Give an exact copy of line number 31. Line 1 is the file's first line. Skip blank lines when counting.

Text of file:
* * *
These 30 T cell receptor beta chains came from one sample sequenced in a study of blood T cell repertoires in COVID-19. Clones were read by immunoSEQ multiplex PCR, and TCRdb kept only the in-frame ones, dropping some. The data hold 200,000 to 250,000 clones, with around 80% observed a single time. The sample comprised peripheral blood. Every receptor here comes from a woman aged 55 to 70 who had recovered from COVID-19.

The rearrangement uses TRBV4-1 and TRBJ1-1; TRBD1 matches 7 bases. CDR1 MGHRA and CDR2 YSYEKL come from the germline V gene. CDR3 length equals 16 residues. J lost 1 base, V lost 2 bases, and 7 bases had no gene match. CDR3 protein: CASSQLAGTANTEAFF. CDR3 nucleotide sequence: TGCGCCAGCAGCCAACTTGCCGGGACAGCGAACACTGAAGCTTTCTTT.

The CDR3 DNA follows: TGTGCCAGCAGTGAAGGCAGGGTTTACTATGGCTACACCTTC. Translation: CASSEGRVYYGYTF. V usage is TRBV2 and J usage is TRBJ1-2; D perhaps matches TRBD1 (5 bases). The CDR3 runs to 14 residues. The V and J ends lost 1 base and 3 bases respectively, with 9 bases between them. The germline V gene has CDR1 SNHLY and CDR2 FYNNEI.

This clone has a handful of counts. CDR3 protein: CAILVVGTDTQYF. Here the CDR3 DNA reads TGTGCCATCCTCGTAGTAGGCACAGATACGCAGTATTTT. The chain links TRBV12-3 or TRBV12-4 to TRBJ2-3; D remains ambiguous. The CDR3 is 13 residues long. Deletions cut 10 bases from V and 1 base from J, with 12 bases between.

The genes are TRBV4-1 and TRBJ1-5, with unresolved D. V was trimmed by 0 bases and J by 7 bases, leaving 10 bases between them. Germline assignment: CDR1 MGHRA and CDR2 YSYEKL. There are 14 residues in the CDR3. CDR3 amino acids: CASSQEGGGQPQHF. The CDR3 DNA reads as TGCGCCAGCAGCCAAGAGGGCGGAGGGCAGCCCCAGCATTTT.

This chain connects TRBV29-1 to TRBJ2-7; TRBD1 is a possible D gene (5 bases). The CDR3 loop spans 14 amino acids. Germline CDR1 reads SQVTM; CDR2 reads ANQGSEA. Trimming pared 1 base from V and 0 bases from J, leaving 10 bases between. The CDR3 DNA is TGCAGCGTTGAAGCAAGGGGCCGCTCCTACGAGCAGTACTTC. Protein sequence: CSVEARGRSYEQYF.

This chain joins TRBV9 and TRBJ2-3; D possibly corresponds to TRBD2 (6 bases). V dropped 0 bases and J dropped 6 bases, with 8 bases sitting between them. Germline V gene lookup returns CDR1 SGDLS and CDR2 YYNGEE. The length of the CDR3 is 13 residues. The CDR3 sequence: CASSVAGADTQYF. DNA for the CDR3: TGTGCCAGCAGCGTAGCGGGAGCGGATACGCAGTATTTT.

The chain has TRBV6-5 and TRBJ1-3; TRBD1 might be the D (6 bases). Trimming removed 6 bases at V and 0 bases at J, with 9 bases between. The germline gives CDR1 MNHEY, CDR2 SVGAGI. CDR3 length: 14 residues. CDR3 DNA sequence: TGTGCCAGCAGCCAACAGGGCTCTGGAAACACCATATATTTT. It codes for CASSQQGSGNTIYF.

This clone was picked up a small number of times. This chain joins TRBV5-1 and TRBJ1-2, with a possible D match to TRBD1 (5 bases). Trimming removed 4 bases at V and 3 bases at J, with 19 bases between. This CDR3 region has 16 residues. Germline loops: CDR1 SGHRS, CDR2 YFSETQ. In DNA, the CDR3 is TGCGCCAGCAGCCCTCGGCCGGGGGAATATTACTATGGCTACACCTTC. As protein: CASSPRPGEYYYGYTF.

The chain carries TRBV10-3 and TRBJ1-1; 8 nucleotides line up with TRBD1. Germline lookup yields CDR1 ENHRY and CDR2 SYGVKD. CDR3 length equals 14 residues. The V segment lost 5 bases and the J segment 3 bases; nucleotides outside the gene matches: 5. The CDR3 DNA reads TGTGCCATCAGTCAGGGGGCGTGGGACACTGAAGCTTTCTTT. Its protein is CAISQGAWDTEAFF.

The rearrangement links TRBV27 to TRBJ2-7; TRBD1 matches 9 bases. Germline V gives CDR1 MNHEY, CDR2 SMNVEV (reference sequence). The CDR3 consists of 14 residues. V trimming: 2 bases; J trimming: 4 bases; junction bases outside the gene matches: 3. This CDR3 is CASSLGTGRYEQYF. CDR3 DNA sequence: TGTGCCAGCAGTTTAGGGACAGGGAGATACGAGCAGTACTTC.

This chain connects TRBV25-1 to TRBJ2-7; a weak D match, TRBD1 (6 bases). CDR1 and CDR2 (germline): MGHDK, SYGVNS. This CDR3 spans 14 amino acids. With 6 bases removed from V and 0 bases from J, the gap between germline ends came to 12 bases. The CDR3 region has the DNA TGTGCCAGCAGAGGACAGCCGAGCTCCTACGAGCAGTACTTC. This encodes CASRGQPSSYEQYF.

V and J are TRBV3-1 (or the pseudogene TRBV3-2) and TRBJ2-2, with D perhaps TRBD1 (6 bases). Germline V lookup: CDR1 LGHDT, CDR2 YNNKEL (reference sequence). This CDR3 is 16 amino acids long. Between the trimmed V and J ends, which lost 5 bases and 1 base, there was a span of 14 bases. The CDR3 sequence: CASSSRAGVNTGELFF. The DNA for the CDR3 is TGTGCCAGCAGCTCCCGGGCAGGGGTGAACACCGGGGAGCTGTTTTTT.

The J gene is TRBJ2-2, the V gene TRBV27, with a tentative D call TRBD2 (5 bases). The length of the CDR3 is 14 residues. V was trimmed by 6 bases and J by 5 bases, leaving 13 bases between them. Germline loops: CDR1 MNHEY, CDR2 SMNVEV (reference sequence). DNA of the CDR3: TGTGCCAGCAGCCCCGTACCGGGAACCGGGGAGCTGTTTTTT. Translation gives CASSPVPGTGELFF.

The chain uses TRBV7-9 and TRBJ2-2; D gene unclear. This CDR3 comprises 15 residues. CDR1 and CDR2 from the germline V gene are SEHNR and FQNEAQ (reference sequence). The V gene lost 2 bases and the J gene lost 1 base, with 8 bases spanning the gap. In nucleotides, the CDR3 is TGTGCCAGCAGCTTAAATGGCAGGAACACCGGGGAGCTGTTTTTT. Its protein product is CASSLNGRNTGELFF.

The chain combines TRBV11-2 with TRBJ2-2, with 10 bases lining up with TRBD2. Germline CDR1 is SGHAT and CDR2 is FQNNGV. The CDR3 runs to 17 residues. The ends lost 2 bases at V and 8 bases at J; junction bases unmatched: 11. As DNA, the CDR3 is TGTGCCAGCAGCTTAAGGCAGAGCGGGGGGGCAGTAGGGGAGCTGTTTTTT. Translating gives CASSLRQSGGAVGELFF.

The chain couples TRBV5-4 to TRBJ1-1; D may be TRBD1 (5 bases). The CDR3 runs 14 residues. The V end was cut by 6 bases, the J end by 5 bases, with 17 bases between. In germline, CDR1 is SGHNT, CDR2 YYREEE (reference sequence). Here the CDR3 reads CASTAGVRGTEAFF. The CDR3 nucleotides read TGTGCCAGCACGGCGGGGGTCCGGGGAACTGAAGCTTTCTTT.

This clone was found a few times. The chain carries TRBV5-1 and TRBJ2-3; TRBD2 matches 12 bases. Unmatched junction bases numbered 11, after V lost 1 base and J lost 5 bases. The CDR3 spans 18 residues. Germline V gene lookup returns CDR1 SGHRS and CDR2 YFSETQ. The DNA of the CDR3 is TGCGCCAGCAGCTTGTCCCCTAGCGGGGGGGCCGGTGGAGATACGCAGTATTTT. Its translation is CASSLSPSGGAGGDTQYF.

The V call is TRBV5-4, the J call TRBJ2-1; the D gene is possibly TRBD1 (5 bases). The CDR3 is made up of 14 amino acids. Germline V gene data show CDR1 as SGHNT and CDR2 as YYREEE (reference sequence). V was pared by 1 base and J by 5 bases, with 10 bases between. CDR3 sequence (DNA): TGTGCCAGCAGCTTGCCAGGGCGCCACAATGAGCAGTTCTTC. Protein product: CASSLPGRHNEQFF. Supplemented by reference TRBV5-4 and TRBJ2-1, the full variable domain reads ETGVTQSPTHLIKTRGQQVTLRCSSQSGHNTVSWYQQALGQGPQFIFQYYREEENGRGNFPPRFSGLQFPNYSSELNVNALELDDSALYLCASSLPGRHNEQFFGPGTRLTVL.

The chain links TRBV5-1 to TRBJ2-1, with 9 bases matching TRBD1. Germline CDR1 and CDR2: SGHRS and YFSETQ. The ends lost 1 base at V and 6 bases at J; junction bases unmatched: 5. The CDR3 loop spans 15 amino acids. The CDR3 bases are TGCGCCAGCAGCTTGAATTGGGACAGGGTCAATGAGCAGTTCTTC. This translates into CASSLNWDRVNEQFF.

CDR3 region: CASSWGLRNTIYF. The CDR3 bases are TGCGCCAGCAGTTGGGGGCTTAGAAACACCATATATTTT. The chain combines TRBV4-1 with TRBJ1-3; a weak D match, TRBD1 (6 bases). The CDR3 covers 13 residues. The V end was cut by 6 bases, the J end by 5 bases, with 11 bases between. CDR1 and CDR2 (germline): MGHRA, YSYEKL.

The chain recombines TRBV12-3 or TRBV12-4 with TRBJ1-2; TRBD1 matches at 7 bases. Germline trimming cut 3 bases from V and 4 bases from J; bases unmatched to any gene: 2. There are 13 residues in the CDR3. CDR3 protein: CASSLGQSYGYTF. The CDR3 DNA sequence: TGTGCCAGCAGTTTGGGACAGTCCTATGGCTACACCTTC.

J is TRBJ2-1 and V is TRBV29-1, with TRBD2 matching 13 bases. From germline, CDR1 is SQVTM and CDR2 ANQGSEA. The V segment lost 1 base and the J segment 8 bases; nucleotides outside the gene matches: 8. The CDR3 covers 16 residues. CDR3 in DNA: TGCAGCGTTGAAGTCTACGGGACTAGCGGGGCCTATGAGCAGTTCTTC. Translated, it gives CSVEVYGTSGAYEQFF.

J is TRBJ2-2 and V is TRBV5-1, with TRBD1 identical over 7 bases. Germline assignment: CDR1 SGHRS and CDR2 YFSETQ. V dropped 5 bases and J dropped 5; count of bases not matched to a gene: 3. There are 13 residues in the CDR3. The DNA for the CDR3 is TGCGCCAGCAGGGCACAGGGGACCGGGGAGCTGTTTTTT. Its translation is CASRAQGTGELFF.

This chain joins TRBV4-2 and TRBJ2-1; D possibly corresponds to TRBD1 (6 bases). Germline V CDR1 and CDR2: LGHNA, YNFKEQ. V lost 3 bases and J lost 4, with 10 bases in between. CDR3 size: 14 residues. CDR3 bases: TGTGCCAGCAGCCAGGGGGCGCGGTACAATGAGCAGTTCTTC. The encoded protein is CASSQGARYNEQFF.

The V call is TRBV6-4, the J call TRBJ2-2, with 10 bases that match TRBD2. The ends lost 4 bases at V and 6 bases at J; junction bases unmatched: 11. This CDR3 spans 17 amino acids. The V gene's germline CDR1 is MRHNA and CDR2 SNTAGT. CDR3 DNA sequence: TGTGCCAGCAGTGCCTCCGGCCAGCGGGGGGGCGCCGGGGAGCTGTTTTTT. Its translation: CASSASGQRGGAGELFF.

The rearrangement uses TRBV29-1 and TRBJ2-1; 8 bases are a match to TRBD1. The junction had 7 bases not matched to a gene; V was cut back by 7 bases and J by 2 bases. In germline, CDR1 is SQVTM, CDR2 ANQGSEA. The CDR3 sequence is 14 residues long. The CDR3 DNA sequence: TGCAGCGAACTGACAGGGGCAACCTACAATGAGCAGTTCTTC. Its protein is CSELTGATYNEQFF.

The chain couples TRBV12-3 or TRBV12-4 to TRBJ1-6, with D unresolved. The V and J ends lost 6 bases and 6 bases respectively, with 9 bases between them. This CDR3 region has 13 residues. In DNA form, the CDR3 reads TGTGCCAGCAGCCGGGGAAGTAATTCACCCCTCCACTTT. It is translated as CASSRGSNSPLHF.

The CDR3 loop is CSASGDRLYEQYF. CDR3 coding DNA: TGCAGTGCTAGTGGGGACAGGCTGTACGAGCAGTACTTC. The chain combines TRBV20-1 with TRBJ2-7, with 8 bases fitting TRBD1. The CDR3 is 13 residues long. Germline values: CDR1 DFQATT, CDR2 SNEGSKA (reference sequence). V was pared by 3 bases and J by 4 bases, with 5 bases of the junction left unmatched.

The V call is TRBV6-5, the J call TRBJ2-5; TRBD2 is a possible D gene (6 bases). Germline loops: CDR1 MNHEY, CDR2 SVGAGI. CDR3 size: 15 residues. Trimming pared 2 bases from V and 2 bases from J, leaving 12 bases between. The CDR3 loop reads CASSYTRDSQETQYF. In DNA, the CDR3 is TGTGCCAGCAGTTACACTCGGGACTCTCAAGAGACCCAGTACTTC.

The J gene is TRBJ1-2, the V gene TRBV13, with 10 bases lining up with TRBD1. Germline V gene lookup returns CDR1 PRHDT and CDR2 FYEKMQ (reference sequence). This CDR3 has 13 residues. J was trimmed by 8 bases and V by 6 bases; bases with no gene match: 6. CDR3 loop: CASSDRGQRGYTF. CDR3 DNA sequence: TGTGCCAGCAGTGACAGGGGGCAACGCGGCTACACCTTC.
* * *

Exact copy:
The J gene is TRBJ1-2, the V gene TRBV13, with 10 bases lining up with TRBD1. Germline V gene lookup returns CDR1 PRHDT and CDR2 FYEKMQ (reference sequence). This CDR3 has 13 residues. J was trimmed by 8 bases and V by 6 bases; bases with no gene match: 6. CDR3 loop: CASSDRGQRGYTF. CDR3 DNA sequence: TGTGCCAGCAGTGACAGGGGGCAACGCGGCTACACCTTC.